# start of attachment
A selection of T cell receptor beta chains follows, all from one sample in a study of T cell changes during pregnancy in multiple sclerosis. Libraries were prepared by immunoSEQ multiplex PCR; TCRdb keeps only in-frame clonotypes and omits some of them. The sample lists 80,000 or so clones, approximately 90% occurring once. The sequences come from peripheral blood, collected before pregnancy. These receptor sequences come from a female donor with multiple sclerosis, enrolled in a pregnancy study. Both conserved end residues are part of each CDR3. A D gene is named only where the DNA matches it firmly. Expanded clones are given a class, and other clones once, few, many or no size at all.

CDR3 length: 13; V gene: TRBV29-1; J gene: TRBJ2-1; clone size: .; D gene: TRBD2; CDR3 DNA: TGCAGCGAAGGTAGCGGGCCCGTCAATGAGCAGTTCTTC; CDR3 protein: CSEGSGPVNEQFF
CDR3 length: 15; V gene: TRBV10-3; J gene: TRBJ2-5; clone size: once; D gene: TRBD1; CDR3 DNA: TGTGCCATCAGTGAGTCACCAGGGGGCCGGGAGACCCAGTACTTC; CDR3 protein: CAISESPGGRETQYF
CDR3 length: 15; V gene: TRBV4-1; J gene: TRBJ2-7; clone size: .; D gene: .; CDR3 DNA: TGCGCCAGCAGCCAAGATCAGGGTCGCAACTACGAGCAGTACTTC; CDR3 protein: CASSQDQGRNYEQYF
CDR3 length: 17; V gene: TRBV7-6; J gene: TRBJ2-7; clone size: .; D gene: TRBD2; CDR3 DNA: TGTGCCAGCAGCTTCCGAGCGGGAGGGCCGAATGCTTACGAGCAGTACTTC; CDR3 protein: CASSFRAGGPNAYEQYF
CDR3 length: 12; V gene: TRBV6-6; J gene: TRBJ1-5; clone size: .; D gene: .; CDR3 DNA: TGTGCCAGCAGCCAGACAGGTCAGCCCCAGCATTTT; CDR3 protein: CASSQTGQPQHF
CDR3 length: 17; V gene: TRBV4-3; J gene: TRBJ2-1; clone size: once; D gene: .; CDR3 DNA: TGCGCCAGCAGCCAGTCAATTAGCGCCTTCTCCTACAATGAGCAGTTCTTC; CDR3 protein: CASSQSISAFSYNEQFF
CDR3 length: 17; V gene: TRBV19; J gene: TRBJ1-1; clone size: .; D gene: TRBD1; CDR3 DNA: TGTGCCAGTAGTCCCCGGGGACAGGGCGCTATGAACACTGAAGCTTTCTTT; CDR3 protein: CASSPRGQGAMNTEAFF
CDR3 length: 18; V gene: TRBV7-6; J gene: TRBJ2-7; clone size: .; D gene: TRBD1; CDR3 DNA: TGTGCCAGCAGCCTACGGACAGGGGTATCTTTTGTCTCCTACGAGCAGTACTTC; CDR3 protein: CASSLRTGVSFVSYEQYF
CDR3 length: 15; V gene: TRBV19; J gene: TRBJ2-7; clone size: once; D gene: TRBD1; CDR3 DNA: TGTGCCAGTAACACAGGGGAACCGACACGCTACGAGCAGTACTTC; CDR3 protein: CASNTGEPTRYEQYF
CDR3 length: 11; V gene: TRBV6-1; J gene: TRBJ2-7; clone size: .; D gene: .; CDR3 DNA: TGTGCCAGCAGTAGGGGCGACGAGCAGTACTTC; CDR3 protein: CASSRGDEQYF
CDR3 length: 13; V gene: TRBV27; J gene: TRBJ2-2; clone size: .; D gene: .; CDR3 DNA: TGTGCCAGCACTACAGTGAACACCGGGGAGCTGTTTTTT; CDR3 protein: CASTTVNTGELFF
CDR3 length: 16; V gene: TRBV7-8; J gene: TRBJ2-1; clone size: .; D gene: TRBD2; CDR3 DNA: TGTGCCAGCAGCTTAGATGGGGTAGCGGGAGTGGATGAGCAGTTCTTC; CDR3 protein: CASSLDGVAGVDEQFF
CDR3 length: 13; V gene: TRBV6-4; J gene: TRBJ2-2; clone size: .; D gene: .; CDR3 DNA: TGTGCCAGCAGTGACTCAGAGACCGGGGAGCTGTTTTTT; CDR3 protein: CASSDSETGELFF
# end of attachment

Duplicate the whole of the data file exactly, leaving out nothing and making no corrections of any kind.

A selection of T cell receptor beta chains follows, all from one sample in a study of T cell changes during pregnancy in multiple sclerosis. Libraries were prepared by immunoSEQ multiplex PCR; TCRdb keeps only in-frame clonotypes and omits some of them. The sample lists 80,000 or so clones, approximately 90% occurring once. The sequences come from peripheral blood, collected before pregnancy. These receptor sequences come from a female donor with multiple sclerosis, enrolled in a pregnancy study. Both conserved end residues are part of each CDR3. A D gene is named only where the DNA matches it firmly. Expanded clones are given a class, and other clones once, few, many or no size at all.

CDR3 length: 13; V gene: TRBV29-1; J gene: TRBJ2-1; clone size: .; D gene: TRBD2; CDR3 DNA: TGCAGCGAAGGTAGCGGGCCCGTCAATGAGCAGTTCTTC; CDR3 protein: CSEGSGPVNEQFF
CDR3 length: 15; V gene: TRBV10-3; J gene: TRBJ2-5; clone size: once; D gene: TRBD1; CDR3 DNA: TGTGCCATCAGTGAGTCACCAGGGGGCCGGGAGACCCAGTACTTC; CDR3 protein: CAISESPGGRETQYF
CDR3 length: 15; V gene: TRBV4-1; J gene: TRBJ2-7; clone size: .; D gene: .; CDR3 DNA: TGCGCCAGCAGCCAAGATCAGGGTCGCAACTACGAGCAGTACTTC; CDR3 protein: CASSQDQGRNYEQYF
CDR3 length: 17; V gene: TRBV7-6; J gene: TRBJ2-7; clone size: .; D gene: TRBD2; CDR3 DNA: TGTGCCAGCAGCTTCCGAGCGGGAGGGCCGAATGCTTACGAGCAGTACTTC; CDR3 protein: CASSFRAGGPNAYEQYF
CDR3 length: 12; V gene: TRBV6-6; J gene: TRBJ1-5; clone size: .; D gene: .; CDR3 DNA: TGTGCCAGCAGCCAGACAGGTCAGCCCCAGCATTTT; CDR3 protein: CASSQTGQPQHF
CDR3 length: 17; V gene: TRBV4-3; J gene: TRBJ2-1; clone size: once; D gene: .; CDR3 DNA: TGCGCCAGCAGCCAGTCAATTAGCGCCTTCTCCTACAATGAGCAGTTCTTC; CDR3 protein: CASSQSISAFSYNEQFF
CDR3 length: 17; V gene: TRBV19; J gene: TRBJ1-1; clone size: .; D gene: TRBD1; CDR3 DNA: TGTGCCAGTAGTCCCCGGGGACAGGGCGCTATGAACACTGAAGCTTTCTTT; CDR3 protein: CASSPRGQGAMNTEAFF
CDR3 length: 18; V gene: TRBV7-6; J gene: TRBJ2-7; clone size: .; D gene: TRBD1; CDR3 DNA: TGTGCCAGCAGCCTACGGACAGGGGTATCTTTTGTCTCCTACGAGCAGTACTTC; CDR3 protein: CASSLRTGVSFVSYEQYF
CDR3 length: 15; V gene: TRBV19; J gene: TRBJ2-7; clone size: once; D gene: TRBD1; CDR3 DNA: TGTGCCAGTAACACAGGGGAACCGACACGCTACGAGCAGTACTTC; CDR3 protein: CASNTGEPTRYEQYF
CDR3 length: 11; V gene: TRBV6-1; J gene: TRBJ2-7; clone size: .; D gene: .; CDR3 DNA: TGTGCCAGCAGTAGGGGCGACGAGCAGTACTTC; CDR3 protein: CASSRGDEQYF
CDR3 length: 13; V gene: TRBV27; J gene: TRBJ2-2; clone size: .; D gene: .; CDR3 DNA: TGTGCCAGCACTACAGTGAACACCGGGGAGCTGTTTTTT; CDR3 protein: CASTTVNTGELFF
CDR3 length: 16; V gene: TRBV7-8; J gene: TRBJ2-1; clone size: .; D gene: TRBD2; CDR3 DNA: TGTGCCAGCAGCTTAGATGGGGTAGCGGGAGTGGATGAGCAGTTCTTC; CDR3 protein: CASSLDGVAGVDEQFF
CDR3 length: 13; V gene: TRBV6-4; J gene: TRBJ2-2; clone size: .; D gene: .; CDR3 DNA: TGTGCCAGCAGTGACTCAGAGACCGGGGAGCTGTTTTTT; CDR3 protein: CASSDSETGELFF